My latest translation, the Dutch version of Operation Zigzag, Eve’s War Heroines of SOE, book one.
My latest article for the Seaside News.
John Howe, my 5 x great grandfather, was baptised on 28 April 1761 in St Hilary, Glamorgan. He was one of only ten children baptised in the village that year, including a set of twins. John’s parents were farmers so he spent his formative years learning the business of farm management.
John Howe married Cecily Lewis on 1 January 1785 in Cowbridge, Glamorgan. Cowbridge was the nearest market town to John’s home in St Hilary and it’s likely that he met Cecily there during a social event connected to the market.
Cecily was born in Cowbridge in 1764 and it was the custom that marriages took place in the bride’s parish.
Like his father before him, my 5 x great grandfather John Howe was an Overseer of the Poor. In 1797 he paid 2s 6d to ‘Ten men in distress coming from the sea.’ The Vale of Glamorgan coast is beautiful, but dangerous due to hidden rocks.
Taxes greatly affected the direction of the Howe family. In 1798, my 5 x great grandfather John Howe featured in the Land Tax Redemption register for St Hilary ten times (out of twenty-seven entries). Most people featured once while John’s brother, William, featured twice.
John wasn’t ‘Lord of the Manor’, that title fell to the Bassets (although their influence was on the wane), but he was certainly ‘Mr St Hilary’.
The Land Tax became a permanent charge on the land in 1798 and was fixed at 4/- in the pound (20%). However proprietors were given the option to pay a (considerable) lump sum or purchase government stock to free themselves from future liability.
By 1799, the Napoleonic wars had taken their toll on Britain. The British royal treasury was running out of money to maintain the royal army and navy. Soldiers were starving and His Majesty’s navy had already mutinied. For Prime Minister William Pitt the Younger, the solution was simple: impose an income tax.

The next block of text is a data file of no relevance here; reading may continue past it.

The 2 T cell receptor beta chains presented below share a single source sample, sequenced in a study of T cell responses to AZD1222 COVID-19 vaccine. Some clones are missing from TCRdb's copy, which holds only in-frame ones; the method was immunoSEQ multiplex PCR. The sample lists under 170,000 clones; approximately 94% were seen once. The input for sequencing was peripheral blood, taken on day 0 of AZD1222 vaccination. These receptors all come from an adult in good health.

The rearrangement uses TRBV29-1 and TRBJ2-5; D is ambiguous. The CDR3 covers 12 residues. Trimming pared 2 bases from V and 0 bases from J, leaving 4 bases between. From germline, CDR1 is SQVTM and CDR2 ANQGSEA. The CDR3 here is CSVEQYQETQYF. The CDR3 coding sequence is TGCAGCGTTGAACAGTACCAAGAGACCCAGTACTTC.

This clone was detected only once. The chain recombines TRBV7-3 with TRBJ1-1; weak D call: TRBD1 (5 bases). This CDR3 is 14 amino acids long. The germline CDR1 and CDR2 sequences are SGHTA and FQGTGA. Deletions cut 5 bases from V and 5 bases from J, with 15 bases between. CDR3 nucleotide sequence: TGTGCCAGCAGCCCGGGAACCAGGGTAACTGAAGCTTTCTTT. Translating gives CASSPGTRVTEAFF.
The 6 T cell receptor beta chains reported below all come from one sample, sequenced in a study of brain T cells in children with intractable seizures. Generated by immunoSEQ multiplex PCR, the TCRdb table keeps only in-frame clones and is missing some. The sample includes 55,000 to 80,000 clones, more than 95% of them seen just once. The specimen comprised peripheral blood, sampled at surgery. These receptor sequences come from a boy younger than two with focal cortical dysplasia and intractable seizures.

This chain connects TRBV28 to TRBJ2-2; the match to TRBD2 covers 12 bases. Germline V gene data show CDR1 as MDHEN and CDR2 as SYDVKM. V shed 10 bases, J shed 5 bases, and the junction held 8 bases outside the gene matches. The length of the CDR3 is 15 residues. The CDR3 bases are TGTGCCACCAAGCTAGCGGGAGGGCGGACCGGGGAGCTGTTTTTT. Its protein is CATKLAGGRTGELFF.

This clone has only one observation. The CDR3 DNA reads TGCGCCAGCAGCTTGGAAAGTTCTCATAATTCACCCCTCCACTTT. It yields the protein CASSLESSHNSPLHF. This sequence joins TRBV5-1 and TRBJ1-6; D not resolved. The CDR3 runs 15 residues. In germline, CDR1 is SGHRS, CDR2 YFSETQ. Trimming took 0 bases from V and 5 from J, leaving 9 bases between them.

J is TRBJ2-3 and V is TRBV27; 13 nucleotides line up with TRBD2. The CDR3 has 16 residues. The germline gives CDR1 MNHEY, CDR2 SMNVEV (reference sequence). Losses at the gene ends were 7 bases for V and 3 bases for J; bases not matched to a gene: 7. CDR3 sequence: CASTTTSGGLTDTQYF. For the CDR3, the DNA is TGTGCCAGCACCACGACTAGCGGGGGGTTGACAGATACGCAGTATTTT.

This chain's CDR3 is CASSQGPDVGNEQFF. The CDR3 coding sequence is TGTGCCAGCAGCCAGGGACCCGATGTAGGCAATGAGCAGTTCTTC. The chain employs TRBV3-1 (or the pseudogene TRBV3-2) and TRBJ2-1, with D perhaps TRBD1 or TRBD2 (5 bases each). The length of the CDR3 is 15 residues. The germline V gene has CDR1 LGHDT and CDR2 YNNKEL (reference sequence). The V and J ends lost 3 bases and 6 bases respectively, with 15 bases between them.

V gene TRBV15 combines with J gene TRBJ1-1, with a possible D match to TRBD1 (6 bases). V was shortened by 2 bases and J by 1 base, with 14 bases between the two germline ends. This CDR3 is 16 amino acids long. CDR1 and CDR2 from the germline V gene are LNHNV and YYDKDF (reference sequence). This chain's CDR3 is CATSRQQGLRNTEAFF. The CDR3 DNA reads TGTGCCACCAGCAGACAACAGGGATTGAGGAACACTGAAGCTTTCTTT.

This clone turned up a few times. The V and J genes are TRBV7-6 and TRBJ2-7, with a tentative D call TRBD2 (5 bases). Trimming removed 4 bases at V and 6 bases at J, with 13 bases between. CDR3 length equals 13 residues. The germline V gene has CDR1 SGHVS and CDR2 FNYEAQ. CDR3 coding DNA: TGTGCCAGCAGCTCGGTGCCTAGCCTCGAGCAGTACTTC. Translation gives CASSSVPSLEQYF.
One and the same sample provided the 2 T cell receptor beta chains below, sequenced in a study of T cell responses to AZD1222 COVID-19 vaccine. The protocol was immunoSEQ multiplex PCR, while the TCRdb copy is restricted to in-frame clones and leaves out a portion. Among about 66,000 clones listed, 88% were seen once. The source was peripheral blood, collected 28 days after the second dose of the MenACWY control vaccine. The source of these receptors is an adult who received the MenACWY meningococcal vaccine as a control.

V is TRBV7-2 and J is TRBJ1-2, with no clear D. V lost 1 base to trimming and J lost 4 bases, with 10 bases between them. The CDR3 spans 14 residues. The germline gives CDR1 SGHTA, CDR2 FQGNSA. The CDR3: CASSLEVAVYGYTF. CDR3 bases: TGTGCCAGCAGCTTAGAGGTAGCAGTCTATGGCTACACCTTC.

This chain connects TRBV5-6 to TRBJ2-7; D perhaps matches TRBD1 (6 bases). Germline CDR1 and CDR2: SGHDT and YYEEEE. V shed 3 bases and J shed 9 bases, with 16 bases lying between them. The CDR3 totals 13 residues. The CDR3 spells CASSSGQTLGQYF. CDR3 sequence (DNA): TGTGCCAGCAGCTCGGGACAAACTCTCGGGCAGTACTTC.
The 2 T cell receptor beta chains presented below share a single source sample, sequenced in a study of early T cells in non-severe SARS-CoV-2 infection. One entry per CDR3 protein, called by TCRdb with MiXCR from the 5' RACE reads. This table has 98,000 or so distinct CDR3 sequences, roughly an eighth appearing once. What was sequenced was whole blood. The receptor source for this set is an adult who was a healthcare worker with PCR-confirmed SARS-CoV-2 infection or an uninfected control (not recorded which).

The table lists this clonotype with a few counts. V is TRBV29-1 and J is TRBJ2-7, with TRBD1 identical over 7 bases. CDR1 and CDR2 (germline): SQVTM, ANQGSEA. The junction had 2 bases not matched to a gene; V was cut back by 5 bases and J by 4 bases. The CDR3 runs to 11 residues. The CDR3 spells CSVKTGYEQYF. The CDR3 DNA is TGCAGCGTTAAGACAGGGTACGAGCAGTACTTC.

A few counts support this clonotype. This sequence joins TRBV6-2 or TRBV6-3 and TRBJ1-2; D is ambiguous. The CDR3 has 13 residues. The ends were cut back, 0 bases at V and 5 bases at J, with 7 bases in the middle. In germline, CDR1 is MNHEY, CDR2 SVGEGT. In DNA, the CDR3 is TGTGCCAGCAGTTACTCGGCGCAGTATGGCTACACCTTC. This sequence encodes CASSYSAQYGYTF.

Under the Act of 1799, all citizens who earned above £60 were to pay a graduated tax of at least one percent. Those with an income of over £200 were taxed ten percent. Some people regarded the tax as a patriotic duty while others complained.
I don’t know what John Howe thought of the taxes, but it seems they were the reason why he moved his family ten miles west to Coity breaking the Howe connection with St Hilary, which had lasted over 200 years.
After 49 years of marriage, Cecily died on 7 May 1834, aged 70 while John died on 4 February 1835, aged 73. The couple are buried together in Coity.
On Wednesday 4 April 1787 Cornelius Gordon and his wife Mary Bevan were gardening, and arguing, at their house in Crichton, Llanrhidian when Mary collapsed. A servant, Thomas Westley, and a neighbour, Elizabeth Long, helped Mary to bed. She slept while Cornelius continued his gardening.
The following morning, Cornelius told his servant Thomas to get Mr Thomas Williams, surgeon and apothecary, from Swansea. Surgeon Williams arrived at Crichton to find Mary dead. Relatives arrived. Accusations were made.
On Friday 6 April 1787, Gabriel Powell, Coroner, summoned twenty-four ‘honest and lawful men’ and held an inquest into Mary’s death. Evidence was taken. The servant, Thomas, “didn’t see anything” while Surgeon Williams stated that “the deceased did not die from a violent blow.”
A second surgeon, Thomas Sylvester, supported Surgeon Williams. The coroner’s inquest concluded that Mary died ‘by the visitation of God’, and she was buried the following day. However, Mary’s family were not happy and they intervened.
On Tuesday 10 April 1787, Rowland Pritchard, a Justice of the Peace, ordered Charles Collins, a surgeon from Swansea, to exhume and examine Mary’s body. He discovered a fractured skull, consistent with a violent blow, possibly caused by a spade.
Surgeon Sylvester changed his tune and supported Surgeon Collins. Servant Thomas was questioned. His statement revealed that Cornelius had struck his wife about the head, and that during their marriage they had ‘frequently had words’.
Cornelius Gordon was tried four days later, found guilty, and sentenced to death. He was hanged on Stalling Down, Cowbridge, on 20 April 1787, a fortnight after the murder. This was the last hanging to take place at Stalling Down.
In the mid-1800s a Mrs Howe (first name sadly not recorded) spoke to David Jones an antiquarian. She said that as a young child she was taken up to Stalling Down to witness the execution of Cornelius Gordon.
Mrs Howe recalled the scene as Gordon’s family stood by with a coffin ready to transport his body back to Crichton. Mrs Howe stated that at the moment of the execution “the whole ground trembled, as with an earthquake.”
Next week, the Howes in America.
As ever, thank you for your interest and support.
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